“Data-Driven Thinking” is written by members of the media community and contains fresh ideas on the digital revolution in media.
Today’s column is written by Rich Kahn, co-founder and CEO at eZanga.
Brands have reason to fear for the safety of their reputations. From headline-generating slip-ups – like when major brand ads appeared alongside extremist content on YouTube – to the less dramatic snafus that happen daily – such as a brand appearing alongside a competitor’s content – the risks are real.
Brand safety means different things to different companies, which makes it complicated. Obviously, businesses are not OK advertising alongside violence, porn, hate speech and illegal drugs. Most don’t want to touch gambling, either. But what about everything else?
What I am picturing is a universal grading system, akin to how we rate movies, except way more granular. The system would rate individual web pages, not just sites as a whole, in near real time to keep up with content changes.
Developing an accurate system shouldn’t be a problem, as long as the industry can agree to criteria.
Audience Perceptions Versus Brand Preferences
Grading a site on a scale that reflects audience perception is one thing. Porn could be “MA,” “X,” “10,” “red,” “unsafe” or whatever we use to denote one end of the spectrum. Something obviously innocuous, such as a weather site, would be “G,” “1,” “green,” “safe,” etc.
Finalizing a system for everything in the middle seems doable, too. I am not sure how many layers we would need, but I can envision a spectrum that is nuanced enough to reflect online games, news sites or retailers, especially if that system is aimed at reflecting audience perception.
Things would get more complicated if we tailored the rating system to reflect brand needs. Olympics coverage seems safe, but let’s say the Olympics are sponsored by Coca-Cola, so Pepsi doesn’t want to touch any of that content. Does a sports news site’s grade change from “safe” to “risky” for Pepsi? More likely, content grades would have to be set in stone, and each brand would determine its comfort level with edgy content and use additional tools to enforce customized brand guidelines.
A rating system is in no way a cure-all, but it is a step toward standardizing a complicated issue, which should make the brand-safety challenge more manageable, at least for most advertisers.
You can’t make assumptions about brand safety. I once worked with a satellite television provider via its agency, and its definition of “brand-safe” was way more puritan that I would have guessed based on its risqué programming and target audience. Its criteria were so complicated and specific due to previous legal issues.
The organization provided a whitelist of publishers and still required that it sign off on every single ad buy. It was the most restrictive ad campaign I have ever been a part of. In a situation like that, a rating system isn’t going to help. Those executives wouldn’t have let go of the reins because some third party determined a site to be “PG.” But those cases are the exception. Maybe 20% to 30% of advertisers require such extreme control that a rating system wouldn’t do much good. For the other 70% to 80%, I think it would have merit.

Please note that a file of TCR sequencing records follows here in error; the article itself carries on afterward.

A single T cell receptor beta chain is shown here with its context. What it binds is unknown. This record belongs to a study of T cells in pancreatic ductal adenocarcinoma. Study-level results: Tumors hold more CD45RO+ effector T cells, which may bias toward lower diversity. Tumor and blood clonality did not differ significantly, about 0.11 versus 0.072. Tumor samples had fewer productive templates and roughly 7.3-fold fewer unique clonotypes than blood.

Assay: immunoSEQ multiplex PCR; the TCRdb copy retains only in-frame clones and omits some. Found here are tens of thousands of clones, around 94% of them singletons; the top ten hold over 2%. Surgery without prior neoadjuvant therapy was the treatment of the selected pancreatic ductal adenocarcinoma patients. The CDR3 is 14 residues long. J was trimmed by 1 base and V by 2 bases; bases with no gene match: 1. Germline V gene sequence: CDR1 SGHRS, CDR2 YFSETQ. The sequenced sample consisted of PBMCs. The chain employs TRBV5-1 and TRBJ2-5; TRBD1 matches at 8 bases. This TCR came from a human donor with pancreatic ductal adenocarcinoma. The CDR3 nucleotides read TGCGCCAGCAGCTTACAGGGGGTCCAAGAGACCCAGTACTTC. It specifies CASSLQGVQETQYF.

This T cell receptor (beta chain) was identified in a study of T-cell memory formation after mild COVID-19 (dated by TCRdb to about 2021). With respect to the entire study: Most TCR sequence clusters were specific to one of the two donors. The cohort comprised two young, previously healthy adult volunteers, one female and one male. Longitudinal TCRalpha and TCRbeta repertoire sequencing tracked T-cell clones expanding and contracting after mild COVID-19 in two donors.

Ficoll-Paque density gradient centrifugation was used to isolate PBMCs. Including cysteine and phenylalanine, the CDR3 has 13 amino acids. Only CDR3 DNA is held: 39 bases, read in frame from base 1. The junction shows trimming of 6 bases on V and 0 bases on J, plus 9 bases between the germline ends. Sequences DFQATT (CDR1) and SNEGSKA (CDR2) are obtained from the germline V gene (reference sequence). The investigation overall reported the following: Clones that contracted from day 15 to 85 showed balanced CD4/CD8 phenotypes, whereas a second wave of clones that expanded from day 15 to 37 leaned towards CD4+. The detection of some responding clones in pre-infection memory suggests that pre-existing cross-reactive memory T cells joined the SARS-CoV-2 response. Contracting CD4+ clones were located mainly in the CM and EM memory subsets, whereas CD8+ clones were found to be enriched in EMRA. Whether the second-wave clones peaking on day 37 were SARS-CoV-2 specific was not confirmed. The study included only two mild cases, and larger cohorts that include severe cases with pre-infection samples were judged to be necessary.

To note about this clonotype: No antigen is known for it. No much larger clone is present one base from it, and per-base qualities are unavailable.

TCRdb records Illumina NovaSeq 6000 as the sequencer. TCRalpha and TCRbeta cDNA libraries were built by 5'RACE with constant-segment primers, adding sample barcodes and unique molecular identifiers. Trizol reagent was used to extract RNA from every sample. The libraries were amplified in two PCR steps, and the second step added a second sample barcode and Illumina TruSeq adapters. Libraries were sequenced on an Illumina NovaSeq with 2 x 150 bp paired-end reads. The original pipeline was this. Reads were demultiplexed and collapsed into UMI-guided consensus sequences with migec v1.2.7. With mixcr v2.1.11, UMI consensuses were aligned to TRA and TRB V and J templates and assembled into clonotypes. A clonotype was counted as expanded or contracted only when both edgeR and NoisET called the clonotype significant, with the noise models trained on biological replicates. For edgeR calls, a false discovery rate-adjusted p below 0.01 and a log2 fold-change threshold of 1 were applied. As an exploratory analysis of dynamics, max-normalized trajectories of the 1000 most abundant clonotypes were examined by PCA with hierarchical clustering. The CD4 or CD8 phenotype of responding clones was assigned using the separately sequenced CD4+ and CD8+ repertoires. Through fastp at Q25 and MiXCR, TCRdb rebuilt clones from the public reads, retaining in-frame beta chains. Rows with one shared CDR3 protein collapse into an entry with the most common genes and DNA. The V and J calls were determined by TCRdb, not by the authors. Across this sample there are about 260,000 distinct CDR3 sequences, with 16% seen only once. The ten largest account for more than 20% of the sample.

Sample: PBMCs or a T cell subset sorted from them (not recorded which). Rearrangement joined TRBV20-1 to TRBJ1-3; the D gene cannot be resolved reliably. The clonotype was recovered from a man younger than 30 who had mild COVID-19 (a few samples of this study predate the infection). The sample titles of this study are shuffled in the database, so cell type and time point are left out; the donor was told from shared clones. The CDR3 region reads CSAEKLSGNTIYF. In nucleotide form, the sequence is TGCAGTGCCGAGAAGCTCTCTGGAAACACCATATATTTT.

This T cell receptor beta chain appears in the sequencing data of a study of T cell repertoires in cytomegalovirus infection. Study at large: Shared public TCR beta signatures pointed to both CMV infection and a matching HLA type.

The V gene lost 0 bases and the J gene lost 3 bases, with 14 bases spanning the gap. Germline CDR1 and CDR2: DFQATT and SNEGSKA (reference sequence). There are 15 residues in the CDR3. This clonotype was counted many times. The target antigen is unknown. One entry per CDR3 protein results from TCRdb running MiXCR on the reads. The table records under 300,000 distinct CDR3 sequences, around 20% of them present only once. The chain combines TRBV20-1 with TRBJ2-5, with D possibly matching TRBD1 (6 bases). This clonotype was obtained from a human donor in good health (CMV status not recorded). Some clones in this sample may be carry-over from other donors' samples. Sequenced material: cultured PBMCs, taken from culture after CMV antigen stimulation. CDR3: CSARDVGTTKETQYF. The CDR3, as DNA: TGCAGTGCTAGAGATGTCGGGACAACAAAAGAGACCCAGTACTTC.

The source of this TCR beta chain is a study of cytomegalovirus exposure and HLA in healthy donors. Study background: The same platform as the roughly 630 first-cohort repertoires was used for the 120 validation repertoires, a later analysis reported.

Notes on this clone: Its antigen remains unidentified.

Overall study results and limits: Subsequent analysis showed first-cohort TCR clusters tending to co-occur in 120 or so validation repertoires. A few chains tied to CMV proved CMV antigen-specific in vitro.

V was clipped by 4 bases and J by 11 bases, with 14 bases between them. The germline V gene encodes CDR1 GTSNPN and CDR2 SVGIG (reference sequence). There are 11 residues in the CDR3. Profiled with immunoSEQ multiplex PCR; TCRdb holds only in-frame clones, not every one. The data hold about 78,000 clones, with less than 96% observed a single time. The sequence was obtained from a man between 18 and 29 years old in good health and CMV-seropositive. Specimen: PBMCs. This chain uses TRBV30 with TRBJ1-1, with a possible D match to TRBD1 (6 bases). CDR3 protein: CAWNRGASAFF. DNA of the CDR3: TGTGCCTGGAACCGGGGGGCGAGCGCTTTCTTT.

Who Controls The System?
Who would oversee this rating system? IAB sounds like a likely starting point. Perhaps it could create an initiative similar to the Trustworthy Accountability Group (TAG). TAG is tackling ad fraud, but brand safety isn’t about who is viewing your content, which could be a bot, a criminal or an actual prospect; it is about where your content is being viewed. Ad fraud is still a colossal problem, but TAG has had its victories, and it sure beats doing nothing at all.
As happens every time a digital advertising initiative designed to protect advertisers is proposed, there would be pushback from some publishers. Perhaps some would lobby to change their ratings in an effort to sell more advertising, although if the system is technology-driven and updated constantly at the page level, that may not be too much of an issue.
What I am proposing isn’t much different from what most advertisers try to do themselves every time they run a campaign. Certainly, ad tech companies have put forth rating-system solutions, and there is a slew of advertiser and publisher tools on the market for monitoring site traffic. But whatever we are doing isn’t enough to calm brands’ fears. P&G is so nervous about brand-safety issues that it slashed its digital advertising budget. JPMorgan Chase did the same.
Advertising “accidents” happen all the time. A universal rating system for websites wouldn’t completely eradicate brand-safety issues, but it could at least be a step forward in helping most brands assume greater control over where they advertise. And a step is something, right?
This post was syndicated from Ad Exchanger.